doc-src/TutorialI/Types/Typedef.thy
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(*<*)theory Typedef = Main:(*>*)
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section{*Introducing new types*}
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text{*\label{sec:adv-typedef}
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By now we have seen a number of ways for introducing new types, for example
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type synonyms, recursive datatypes and records. For most applications, this
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repertoire should be quite sufficient. Very occasionally you may feel the
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need for a more advanced type. If you cannot avoid that type, and you are
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quite certain that it is not definable by any of the standard means,
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then read on.
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\begin{warn}
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  Types in HOL must be non-empty; otherwise the quantifier rules would be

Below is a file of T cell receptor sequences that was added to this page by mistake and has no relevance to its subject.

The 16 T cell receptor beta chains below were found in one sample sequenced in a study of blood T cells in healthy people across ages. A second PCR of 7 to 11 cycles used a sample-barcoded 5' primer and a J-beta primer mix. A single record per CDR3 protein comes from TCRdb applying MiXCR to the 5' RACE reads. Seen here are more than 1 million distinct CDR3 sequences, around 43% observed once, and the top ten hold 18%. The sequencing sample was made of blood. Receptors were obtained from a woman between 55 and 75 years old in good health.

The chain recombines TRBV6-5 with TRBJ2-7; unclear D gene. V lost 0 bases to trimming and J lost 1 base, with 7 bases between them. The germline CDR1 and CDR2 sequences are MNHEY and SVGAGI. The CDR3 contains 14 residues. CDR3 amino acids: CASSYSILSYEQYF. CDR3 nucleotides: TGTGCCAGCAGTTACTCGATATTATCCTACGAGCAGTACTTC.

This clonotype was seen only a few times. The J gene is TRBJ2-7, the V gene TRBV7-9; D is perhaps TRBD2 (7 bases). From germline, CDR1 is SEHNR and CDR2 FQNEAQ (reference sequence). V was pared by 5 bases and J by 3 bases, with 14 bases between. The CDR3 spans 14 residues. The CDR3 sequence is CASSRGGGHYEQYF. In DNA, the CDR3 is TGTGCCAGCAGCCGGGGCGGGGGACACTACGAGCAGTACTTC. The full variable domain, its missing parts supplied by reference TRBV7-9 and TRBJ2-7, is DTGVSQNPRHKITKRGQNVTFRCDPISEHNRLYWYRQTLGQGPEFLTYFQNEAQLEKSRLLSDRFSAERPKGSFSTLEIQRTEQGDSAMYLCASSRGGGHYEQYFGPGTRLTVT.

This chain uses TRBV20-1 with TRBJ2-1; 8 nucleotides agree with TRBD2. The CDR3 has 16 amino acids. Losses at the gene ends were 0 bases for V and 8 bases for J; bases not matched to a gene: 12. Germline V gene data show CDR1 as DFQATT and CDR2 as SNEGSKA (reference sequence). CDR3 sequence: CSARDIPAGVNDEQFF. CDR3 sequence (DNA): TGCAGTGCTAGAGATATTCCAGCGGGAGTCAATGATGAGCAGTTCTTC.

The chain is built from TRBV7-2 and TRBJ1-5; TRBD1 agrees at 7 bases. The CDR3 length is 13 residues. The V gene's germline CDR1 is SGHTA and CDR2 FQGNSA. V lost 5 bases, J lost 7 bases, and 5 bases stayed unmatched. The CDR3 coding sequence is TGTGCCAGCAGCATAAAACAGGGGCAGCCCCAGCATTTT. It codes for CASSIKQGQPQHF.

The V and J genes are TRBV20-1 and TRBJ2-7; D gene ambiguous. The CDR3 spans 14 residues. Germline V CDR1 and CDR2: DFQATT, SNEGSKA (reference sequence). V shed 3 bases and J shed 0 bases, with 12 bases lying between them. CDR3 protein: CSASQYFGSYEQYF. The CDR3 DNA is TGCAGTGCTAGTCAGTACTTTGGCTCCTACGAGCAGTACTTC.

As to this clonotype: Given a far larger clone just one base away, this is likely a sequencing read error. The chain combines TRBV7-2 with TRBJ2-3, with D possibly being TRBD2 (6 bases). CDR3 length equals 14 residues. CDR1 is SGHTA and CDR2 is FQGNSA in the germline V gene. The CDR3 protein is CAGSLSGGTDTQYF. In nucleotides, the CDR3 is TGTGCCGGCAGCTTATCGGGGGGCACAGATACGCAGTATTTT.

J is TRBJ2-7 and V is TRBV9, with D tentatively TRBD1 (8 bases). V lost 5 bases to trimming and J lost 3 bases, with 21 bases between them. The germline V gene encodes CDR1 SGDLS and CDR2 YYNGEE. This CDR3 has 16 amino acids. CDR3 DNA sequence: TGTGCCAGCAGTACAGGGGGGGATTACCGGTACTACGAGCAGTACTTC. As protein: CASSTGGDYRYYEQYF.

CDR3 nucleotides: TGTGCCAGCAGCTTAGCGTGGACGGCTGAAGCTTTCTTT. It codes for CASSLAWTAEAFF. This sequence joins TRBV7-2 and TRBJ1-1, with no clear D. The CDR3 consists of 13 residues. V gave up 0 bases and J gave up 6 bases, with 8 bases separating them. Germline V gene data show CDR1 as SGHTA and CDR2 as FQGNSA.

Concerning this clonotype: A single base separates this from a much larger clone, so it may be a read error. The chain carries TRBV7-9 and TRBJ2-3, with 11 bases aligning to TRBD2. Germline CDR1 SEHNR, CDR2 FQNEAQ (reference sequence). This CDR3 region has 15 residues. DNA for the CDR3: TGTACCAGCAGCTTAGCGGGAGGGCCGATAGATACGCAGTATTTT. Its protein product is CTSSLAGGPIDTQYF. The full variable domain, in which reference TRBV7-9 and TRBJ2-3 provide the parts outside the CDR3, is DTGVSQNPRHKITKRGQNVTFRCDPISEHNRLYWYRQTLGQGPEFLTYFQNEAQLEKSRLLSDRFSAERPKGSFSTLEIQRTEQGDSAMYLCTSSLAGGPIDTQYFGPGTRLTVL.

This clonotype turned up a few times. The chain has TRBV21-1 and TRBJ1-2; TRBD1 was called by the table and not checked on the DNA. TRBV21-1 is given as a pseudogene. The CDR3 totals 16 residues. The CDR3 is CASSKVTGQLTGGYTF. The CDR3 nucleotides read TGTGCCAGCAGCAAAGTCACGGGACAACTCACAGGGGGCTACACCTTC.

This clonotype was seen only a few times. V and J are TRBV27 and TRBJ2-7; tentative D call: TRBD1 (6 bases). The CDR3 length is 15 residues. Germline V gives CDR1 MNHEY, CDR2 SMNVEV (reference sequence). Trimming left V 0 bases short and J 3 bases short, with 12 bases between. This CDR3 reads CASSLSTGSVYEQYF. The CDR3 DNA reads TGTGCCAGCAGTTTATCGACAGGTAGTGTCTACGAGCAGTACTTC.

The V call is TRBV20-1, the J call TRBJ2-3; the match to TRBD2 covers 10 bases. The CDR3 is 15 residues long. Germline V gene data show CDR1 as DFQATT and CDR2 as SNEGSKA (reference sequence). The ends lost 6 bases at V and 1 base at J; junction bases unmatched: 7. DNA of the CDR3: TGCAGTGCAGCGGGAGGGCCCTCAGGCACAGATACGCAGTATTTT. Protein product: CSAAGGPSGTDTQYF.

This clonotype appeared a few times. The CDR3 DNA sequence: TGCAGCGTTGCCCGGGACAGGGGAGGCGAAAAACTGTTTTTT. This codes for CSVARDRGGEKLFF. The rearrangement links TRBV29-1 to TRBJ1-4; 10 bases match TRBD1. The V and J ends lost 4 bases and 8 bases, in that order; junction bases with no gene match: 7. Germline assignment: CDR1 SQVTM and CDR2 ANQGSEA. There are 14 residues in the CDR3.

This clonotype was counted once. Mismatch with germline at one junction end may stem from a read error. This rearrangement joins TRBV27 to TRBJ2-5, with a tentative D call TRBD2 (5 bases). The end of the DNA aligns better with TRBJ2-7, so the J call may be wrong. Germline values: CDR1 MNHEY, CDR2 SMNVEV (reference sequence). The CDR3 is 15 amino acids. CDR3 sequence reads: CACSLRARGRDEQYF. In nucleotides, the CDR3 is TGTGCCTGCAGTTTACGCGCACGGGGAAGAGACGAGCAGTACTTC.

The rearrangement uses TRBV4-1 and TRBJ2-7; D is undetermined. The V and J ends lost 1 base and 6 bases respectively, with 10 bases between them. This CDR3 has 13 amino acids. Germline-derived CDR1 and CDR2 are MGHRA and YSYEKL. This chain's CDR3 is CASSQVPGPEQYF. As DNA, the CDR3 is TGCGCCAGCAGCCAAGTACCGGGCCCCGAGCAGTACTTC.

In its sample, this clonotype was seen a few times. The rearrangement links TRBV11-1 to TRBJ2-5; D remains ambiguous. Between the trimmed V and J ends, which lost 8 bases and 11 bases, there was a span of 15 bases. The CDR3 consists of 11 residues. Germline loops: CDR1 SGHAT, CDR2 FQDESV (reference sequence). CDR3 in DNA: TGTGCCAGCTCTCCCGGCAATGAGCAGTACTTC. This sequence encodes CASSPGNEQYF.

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  unsound, because $\exists x.\ x=x$ is a theorem.
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\end{warn}
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*}
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subsection{*Declaring new types*}
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text{*\label{sec:typedecl}
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The most trivial way of introducing a new type is by a \bfindex{type
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declaration}: *}
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typedecl my_new_type
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text{*\noindent\indexbold{*typedecl}%
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This does not define @{typ my_new_type} at all but merely introduces its
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name. Thus we know nothing about this type, except that it is
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non-empty. Such declarations without definitions are
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useful only if that type can be viewed as a parameter of a theory and we do
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not intend to impose any restrictions on it. A typical example is given in